For quality assurance (QA) in complex, long-lived enterprise software, the software company mgm has developed its own holistic approach. In an interview with mgm’s editorial team, QA experts Maria Kramer (test management and manual quality assurance), Lilia Gargouri (technical quality assurance: UI test automation) and Martin Varendorff (technical quality assurance: load and performance tests) describe what this looks like and what is important.
Let’s start with a simple but fundamental question: How is quality assurance understood at mgm?
Martin Varendorff: At mgm, we always make sure that we represent the end user’s point of view. We want the software we develop to run reasonably and cleanly. That is the most important lens through which we look at the application. In the Quality Team, everyone has internalized this and testing is done from this point of view – whether manual or automated. It is always important to consider: How does it feel to the end user? Is it practical? Is it good? And of course: is it correct? Only when the application meets all the requirements of the end user, then everything really fits.
Lilia Gargouri: mgm attaches great importance to the quality of its software. That is why mgm’s quality assurance has evolved remarkably well in recent years in not just one, but several areas of quality assurance. This ranges from test conception, test management, manual testing, UI test automation, automated security tests to load and performance tests. With the mgm Quality Team, the QA experts of this colorful mgm quality landscape have been brought together to form a competence team. They support mgm projects in efficiently setting up and implementing their QA needs. This important role of mgm Quality Assurance is therefore highly appreciated by our customers.
What challenges does the mgm Quality Team face, especially in long-lived, complex enterprise software?
Lilia Gargouri: In large complex business applications, the tests, their maintenance, extension, test code, test data as well as test execution time scale up over time. Consequently, quality assurance efforts scale with time, sometimes significantly. Therefore, it is very important, ideally right at the beginning, to specify and manage the test cases thematically and in a structured way in a test management tool. The QA thus gets an overall view of the test cases and of the test coverage of the respective application at any time over the years. For this purpose, we at mgm use the mgm Test Management Tool “TMT”, which provides various useful functionalities from mgm’s best-practice point of view.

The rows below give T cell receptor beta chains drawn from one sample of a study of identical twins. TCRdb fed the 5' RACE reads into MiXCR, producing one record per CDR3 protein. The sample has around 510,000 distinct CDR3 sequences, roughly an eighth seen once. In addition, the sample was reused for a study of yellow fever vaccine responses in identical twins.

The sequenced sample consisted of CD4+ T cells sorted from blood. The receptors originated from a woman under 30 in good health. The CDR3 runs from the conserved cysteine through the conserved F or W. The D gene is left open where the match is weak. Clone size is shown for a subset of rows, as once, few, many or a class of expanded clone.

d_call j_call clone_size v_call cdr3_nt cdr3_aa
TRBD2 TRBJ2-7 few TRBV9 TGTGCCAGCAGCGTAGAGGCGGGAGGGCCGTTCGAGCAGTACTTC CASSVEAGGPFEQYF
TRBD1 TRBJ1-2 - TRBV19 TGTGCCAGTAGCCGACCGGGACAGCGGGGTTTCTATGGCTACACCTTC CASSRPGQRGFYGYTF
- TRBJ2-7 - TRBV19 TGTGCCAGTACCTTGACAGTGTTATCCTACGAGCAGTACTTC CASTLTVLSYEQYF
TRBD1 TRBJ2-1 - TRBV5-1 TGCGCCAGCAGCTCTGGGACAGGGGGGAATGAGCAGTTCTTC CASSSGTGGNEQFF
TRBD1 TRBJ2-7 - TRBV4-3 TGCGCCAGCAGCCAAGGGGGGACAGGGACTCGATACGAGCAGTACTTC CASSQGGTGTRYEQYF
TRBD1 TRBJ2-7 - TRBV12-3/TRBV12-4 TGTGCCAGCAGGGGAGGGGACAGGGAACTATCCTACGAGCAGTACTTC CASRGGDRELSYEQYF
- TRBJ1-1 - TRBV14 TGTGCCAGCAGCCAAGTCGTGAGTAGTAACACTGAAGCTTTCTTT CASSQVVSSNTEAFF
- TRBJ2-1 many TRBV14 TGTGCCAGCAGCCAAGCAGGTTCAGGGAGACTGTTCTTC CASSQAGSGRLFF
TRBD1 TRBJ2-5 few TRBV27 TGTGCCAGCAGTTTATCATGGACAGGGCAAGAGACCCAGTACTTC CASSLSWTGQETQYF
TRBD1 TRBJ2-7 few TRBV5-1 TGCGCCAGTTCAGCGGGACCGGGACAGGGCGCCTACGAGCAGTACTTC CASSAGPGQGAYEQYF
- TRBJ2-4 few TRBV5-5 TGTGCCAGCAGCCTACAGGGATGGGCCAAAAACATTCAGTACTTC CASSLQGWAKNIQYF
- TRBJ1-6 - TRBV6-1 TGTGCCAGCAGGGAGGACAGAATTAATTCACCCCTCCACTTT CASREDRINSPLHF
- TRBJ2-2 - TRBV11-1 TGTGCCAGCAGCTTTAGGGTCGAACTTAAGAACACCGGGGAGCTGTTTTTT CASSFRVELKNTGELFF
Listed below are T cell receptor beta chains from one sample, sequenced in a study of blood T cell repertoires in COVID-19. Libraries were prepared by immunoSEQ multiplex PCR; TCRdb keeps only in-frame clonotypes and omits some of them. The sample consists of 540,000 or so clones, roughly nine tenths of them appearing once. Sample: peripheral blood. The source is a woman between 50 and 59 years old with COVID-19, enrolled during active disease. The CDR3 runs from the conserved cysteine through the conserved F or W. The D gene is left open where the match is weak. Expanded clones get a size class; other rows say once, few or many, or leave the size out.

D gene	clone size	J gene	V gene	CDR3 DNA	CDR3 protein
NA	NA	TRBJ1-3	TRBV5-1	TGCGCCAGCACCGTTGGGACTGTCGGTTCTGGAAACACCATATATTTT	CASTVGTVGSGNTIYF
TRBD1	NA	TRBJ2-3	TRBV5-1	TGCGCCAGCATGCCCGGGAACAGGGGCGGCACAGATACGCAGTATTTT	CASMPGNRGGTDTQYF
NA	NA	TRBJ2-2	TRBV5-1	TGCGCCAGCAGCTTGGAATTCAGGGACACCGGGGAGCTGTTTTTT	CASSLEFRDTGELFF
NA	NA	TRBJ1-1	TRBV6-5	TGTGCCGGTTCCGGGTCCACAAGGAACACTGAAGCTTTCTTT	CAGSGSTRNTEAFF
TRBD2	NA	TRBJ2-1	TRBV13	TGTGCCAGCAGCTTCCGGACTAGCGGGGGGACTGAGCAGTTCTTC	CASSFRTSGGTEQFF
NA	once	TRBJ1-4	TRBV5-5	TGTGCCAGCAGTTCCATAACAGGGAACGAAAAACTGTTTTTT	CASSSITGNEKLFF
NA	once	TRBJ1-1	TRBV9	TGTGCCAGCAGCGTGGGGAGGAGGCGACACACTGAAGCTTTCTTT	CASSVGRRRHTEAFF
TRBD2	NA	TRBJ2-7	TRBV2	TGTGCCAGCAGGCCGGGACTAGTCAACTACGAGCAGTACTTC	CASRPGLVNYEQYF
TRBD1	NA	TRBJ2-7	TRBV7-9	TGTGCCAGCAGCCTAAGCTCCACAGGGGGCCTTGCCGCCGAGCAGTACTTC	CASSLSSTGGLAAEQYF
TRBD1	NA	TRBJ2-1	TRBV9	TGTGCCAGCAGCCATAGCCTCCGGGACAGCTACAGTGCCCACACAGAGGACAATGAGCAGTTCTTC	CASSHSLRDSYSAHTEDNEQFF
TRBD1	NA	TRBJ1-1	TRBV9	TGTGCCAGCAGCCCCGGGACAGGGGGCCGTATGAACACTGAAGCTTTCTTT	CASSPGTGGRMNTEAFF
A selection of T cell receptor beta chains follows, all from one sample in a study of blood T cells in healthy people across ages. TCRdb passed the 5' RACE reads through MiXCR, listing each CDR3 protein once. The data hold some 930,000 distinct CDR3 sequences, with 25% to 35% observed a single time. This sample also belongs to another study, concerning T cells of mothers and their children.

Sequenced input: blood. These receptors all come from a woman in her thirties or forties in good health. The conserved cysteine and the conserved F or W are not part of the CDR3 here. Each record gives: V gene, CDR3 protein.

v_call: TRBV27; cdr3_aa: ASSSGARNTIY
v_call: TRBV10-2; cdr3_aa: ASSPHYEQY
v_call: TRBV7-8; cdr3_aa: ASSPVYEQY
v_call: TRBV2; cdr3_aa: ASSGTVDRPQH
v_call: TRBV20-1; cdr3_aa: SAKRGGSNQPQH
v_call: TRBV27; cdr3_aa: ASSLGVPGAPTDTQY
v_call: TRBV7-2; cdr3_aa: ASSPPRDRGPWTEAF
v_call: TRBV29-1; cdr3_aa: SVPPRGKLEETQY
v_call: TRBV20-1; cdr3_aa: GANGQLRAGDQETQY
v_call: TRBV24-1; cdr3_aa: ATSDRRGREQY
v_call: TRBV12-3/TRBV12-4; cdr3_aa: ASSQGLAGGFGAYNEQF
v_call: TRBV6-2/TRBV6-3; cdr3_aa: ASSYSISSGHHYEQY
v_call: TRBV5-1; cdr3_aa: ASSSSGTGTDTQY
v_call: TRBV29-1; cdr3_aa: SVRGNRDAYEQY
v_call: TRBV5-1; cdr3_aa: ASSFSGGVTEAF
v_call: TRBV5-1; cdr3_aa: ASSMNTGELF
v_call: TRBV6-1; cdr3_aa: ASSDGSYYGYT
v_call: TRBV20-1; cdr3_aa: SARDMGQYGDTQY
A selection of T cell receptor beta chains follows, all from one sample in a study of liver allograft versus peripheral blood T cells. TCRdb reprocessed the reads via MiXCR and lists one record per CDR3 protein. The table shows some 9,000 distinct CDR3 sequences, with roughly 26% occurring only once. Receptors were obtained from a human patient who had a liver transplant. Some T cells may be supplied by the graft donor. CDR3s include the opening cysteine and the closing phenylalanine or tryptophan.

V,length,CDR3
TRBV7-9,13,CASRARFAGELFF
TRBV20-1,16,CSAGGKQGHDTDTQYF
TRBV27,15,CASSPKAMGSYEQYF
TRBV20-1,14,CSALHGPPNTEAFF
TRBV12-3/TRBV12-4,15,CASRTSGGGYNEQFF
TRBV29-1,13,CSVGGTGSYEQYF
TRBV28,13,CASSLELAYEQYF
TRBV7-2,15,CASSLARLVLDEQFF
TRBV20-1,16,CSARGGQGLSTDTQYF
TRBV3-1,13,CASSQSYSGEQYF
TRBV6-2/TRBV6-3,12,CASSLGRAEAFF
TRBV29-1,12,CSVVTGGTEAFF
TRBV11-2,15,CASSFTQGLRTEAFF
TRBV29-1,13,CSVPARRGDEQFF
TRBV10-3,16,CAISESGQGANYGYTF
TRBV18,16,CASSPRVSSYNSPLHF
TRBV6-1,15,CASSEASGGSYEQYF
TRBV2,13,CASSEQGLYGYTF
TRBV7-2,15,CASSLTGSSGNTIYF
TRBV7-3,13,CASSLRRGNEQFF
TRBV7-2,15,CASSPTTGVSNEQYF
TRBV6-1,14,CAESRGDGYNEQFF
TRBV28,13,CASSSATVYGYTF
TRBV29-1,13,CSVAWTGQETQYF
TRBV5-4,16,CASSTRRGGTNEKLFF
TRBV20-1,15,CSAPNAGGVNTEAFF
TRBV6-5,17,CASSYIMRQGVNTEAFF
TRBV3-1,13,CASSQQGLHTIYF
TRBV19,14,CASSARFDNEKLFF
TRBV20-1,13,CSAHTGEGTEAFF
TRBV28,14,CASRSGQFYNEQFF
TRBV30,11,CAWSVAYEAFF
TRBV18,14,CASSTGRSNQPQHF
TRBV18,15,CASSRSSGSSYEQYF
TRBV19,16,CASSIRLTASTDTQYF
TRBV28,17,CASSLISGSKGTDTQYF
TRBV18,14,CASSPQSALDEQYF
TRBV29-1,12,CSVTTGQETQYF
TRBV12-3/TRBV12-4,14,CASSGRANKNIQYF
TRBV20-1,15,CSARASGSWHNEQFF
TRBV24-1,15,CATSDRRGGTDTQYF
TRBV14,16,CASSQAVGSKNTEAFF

Modularization, structuring, compactification, and centralization of test code as well as refactoring and perspective thinking help to keep test execution time, maintenance as well as extension of test code moderate to low for long-life extensive projects. The mgm Quality Team attaches great importance to its efficiency – even for long-lived extensive applications.
And the customers – what do they think about quality assurance?
Maria Kramer: Over the years, in discussions with our customers, we have developed their awareness of the relevance of quality assurance. When our customers see what quality assurance can do, they usually have respect – especially when we find bugs in deep, “hidden” layers of code. Once the application is in production, fixing bugs becomes very expensive. That’s why it’s important to integrate quality assurance into the process from the very beginning. This is independent of the size of the project. It is important for customers to understand: With every failure or with every non-function, a piece of their own reputation towards the users of the application is always lost. And our goal is to save the customers from that.